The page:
Anton Korobov is the surprise leader at the Superbet Rapid & Blitz Grand Chess Tour. The Ukrainian GM beat two world champions on one day: Vishy Anand and Wesley So.
Anish Giri is just one point behind Korobov going into the last day of rapid. Fabiano Caruana and Anand are sharing fourth place currently.
The Superbet Rapid & Blitz Grand Chess Tour games start each day at 14:00 CET, which is 8 a.m. Eastern and 5 a.m. Pacific. You can follow them here as part of our live portal. Commentary is provided by GM Robert Hess & IM Danny Rensch at Twitch.tv/chess.
The second day in Bucharest started with a shocking loss for Anand, who was just blown off the board by Korobov. Although invited to this event as a wildcard, it should be noted that the Ukrainian grandmaster has the highest rapid rating of all participants, and is now the world number four in that discipline in the live ratings.
An early g2-g4 is always nice to see in games at the highest level, especially if it leads to a winning kingside attack:
Giri continued where he left things yesterday, and won his third game in four rounds with the white pieces. A puzzling trade of a bishop for a knight didn’t solve the opening problems for Le Quang Liem, who soon fell for a trick and lost a piece:
So defeated Shakhriyar Mamedyarov in a “Carlsen English,” the system used by the world champion starting from his world championship tiebreak last year, also known as a Rossolimo with colors reversed.
So got a strong attack on the kingside that won a piece, and although his initial technique let him down, he ended up winning the game after all.
The American GM said it was not so easy for him to make the transition back from Fischer Random to regular chess. “I wish I could shuffle the pieces!” he said.
In a game between two players still in contention to reach the London finals, Sergey Karjakin damaged his reputation as a brilliant defender somewhat as he blundered deep in the endgame vs. Caruana:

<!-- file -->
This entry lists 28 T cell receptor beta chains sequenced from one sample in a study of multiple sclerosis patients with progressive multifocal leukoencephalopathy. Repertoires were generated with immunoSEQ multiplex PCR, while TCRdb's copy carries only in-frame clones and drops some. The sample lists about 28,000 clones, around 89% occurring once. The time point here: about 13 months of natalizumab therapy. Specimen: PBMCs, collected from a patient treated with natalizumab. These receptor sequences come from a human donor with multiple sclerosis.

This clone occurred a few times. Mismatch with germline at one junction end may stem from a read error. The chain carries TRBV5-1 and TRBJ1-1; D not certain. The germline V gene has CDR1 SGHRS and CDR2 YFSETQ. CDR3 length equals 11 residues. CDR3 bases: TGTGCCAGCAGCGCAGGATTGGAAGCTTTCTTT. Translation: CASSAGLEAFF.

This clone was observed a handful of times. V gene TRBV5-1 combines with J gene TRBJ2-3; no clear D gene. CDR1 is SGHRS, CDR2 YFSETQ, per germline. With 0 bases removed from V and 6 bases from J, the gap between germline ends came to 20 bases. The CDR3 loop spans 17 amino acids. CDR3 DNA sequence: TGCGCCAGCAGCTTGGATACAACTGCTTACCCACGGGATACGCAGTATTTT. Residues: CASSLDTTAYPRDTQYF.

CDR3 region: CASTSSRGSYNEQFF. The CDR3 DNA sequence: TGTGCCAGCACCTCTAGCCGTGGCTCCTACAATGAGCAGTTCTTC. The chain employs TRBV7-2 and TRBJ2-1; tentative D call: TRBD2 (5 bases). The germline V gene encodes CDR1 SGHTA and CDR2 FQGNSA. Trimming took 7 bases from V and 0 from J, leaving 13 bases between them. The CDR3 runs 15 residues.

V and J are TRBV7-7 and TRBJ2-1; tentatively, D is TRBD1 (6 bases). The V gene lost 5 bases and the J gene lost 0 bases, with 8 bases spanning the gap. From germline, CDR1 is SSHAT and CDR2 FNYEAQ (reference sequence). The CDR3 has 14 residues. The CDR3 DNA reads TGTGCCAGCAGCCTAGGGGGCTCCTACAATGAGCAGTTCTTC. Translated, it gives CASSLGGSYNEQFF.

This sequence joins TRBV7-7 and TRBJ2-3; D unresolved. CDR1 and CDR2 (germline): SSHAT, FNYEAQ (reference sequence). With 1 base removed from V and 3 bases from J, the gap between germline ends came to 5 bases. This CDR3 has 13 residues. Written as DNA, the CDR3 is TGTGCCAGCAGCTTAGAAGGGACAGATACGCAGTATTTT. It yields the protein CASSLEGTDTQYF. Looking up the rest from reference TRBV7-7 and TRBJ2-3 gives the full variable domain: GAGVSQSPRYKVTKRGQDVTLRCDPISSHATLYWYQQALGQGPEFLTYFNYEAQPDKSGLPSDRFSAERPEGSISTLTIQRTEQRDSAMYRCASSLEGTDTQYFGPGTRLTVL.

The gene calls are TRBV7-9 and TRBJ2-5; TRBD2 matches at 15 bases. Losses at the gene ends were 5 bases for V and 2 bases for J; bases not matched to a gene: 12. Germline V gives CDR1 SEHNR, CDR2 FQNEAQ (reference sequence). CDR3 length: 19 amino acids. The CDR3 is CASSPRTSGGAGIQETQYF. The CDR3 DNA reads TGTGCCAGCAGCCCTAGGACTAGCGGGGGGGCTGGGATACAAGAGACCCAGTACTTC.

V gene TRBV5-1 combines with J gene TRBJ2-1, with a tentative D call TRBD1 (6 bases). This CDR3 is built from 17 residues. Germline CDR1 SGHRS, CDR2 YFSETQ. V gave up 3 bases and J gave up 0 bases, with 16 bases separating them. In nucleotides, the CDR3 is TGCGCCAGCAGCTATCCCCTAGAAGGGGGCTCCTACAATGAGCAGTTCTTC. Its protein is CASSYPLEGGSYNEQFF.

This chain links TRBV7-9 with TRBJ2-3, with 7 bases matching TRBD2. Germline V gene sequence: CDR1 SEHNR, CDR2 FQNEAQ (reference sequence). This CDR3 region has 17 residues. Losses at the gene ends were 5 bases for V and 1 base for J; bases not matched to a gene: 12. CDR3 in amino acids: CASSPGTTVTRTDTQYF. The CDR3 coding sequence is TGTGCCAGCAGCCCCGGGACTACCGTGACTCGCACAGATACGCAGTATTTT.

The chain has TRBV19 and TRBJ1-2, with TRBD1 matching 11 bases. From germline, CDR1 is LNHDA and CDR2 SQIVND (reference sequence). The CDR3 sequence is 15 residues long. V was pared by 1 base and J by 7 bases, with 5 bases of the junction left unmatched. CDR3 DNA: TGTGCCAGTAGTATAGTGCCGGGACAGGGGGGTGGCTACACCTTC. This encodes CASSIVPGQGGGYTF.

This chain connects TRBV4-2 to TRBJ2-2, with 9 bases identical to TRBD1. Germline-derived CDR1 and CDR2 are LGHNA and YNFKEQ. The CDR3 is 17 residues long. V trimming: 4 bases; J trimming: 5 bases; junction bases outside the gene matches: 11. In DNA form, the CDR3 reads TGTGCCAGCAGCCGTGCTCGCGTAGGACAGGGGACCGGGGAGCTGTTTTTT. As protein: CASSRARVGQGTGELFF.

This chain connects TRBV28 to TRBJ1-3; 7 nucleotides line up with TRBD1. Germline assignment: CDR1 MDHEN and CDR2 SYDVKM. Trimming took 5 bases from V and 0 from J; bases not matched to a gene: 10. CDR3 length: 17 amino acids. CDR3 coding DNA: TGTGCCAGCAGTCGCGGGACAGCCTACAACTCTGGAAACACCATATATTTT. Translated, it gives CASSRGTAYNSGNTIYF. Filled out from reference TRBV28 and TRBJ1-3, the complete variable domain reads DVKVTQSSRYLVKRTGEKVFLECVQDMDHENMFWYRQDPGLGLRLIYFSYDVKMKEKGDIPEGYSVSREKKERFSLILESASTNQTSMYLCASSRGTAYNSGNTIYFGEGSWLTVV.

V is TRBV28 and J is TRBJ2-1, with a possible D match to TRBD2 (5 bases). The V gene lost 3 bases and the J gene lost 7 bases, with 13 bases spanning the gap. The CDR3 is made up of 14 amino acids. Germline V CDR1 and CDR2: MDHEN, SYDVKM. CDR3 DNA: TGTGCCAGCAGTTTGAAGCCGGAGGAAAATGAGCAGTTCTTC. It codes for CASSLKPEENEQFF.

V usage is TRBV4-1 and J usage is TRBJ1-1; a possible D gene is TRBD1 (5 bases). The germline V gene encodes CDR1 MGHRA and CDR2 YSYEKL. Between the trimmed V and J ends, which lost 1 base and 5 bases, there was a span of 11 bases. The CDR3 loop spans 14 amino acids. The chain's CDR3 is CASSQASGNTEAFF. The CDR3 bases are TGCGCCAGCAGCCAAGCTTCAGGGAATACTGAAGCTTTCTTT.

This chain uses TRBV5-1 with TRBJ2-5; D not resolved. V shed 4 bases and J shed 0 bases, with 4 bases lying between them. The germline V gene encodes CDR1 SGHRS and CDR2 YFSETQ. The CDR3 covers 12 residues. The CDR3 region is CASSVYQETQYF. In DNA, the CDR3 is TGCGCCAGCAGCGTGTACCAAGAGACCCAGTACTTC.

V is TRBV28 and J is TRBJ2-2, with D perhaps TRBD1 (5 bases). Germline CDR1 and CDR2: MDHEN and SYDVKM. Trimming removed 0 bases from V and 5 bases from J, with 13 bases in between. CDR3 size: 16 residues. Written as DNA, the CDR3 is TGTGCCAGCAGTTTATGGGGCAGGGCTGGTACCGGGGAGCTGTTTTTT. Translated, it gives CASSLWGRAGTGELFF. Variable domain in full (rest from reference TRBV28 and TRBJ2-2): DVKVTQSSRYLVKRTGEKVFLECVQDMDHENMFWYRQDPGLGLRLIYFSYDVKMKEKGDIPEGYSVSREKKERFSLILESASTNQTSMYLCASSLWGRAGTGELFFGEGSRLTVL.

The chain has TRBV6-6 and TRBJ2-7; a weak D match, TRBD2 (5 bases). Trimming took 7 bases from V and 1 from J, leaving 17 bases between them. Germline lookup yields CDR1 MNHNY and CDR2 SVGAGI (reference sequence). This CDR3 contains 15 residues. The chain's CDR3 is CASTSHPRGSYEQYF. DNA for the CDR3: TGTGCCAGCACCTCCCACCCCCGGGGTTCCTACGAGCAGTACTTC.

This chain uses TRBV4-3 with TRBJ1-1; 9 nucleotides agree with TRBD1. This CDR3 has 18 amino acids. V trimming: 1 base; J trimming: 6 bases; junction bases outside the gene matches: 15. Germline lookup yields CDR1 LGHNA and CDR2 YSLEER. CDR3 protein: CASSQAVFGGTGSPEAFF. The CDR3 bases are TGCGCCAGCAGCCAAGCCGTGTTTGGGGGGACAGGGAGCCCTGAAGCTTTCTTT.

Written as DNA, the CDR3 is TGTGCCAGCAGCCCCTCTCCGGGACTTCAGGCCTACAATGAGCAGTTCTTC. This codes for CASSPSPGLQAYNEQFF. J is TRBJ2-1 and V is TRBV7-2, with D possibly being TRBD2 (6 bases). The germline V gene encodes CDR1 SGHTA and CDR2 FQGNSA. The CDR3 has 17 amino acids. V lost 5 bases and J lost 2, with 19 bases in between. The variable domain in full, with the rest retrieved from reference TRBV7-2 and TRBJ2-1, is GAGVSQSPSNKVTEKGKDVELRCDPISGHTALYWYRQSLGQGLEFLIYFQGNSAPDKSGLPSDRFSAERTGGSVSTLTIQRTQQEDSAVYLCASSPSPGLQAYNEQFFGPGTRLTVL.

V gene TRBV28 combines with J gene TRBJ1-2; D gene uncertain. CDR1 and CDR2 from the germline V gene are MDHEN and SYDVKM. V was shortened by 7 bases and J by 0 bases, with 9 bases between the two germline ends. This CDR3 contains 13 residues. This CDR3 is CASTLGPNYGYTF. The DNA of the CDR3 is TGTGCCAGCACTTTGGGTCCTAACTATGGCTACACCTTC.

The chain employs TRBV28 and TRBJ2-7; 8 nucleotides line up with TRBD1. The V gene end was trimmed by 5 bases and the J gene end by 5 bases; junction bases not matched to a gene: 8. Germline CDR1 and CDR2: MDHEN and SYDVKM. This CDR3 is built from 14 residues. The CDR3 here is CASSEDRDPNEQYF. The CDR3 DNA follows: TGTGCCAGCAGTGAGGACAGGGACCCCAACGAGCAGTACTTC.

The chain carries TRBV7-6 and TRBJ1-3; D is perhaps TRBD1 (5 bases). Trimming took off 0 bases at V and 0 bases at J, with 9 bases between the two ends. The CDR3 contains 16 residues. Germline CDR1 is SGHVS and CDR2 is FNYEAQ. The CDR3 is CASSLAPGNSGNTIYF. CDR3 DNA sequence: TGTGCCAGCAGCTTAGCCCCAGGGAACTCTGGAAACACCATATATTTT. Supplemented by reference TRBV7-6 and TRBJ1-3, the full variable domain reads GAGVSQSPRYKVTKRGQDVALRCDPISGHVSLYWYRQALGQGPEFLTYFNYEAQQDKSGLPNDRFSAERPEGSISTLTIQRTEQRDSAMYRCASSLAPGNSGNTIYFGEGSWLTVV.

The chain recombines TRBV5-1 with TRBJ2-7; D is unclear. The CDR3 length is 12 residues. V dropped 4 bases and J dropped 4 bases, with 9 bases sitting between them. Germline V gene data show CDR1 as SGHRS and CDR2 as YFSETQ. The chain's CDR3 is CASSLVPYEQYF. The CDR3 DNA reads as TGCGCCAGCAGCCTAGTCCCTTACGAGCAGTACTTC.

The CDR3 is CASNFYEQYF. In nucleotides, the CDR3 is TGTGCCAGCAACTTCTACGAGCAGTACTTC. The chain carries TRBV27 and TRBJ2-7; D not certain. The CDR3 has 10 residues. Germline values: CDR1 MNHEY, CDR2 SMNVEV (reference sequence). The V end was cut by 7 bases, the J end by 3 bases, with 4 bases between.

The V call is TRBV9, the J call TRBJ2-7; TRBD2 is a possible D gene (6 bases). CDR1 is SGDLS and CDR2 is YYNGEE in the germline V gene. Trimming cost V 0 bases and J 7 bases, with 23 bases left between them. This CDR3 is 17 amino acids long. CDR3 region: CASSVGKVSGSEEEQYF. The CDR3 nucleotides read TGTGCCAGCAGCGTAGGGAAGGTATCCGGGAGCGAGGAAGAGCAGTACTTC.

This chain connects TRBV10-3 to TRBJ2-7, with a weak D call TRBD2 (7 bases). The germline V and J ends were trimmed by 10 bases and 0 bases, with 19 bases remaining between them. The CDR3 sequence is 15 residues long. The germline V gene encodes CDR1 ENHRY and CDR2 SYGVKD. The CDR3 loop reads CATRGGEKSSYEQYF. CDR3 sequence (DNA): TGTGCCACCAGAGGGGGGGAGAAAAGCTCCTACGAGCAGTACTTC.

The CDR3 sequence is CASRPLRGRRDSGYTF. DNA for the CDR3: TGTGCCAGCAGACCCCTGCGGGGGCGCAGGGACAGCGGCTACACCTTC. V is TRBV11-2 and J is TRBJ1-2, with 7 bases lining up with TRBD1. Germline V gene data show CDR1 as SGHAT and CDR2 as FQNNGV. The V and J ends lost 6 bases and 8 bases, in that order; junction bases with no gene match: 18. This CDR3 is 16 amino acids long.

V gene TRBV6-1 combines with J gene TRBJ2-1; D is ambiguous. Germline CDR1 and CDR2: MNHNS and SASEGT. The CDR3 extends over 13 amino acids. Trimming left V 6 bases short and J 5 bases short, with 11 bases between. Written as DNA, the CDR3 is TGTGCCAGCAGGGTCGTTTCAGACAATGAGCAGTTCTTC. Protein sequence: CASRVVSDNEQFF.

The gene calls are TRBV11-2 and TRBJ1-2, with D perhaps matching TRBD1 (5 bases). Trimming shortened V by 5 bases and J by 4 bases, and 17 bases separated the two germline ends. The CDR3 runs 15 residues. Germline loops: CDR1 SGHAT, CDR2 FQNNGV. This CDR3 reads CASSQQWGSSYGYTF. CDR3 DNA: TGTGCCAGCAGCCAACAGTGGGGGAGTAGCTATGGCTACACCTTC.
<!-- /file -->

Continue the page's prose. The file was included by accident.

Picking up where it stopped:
Caruana continued well as he won a fantastic game against Le. The knight tango at the end reminded of the beautiful game Shirov-Polgar, Buenos Aires 1994 which has been included in the annotations alongside White’s first move. If you don’t know it, don’t miss it!
In the fifth round Giri suffered his first loss of the tournament, which was the first win for wildcard Vladislav Artemiev. Initially he didn’t get much in this Panov Caro-Kann, but then the European champion got a free hand in a kingside attack when Giri inexplicably snatched a pawn.
The phrase “never take on b2, even if it’s good” comes to mind.
In the sixth round Korobov suddenly surged to the top, thanks to a win against another world champion (albeit in Fischer Random). The Ukrainian GM was the first to admit that he got outplayed in the opening by So, and used phrases like “here it is strategically lost, so it’s time to resign” and “here Wesley just plays a game like in a simul” to express this humorous self-criticism.
Somehow So couldn’t finish it off, and then he missed some tactics and Korobov completely took over.
Two of the three wild cards performed quite well so far, as Artemiev finished his second day with another win, against Caruana. Black needed only one mistake from his opponent.
There will be one more day with three rapid rounds, followed by two days with nine rounds of blitz each. The rapid games count double, compared to the blitz.
All games from day 2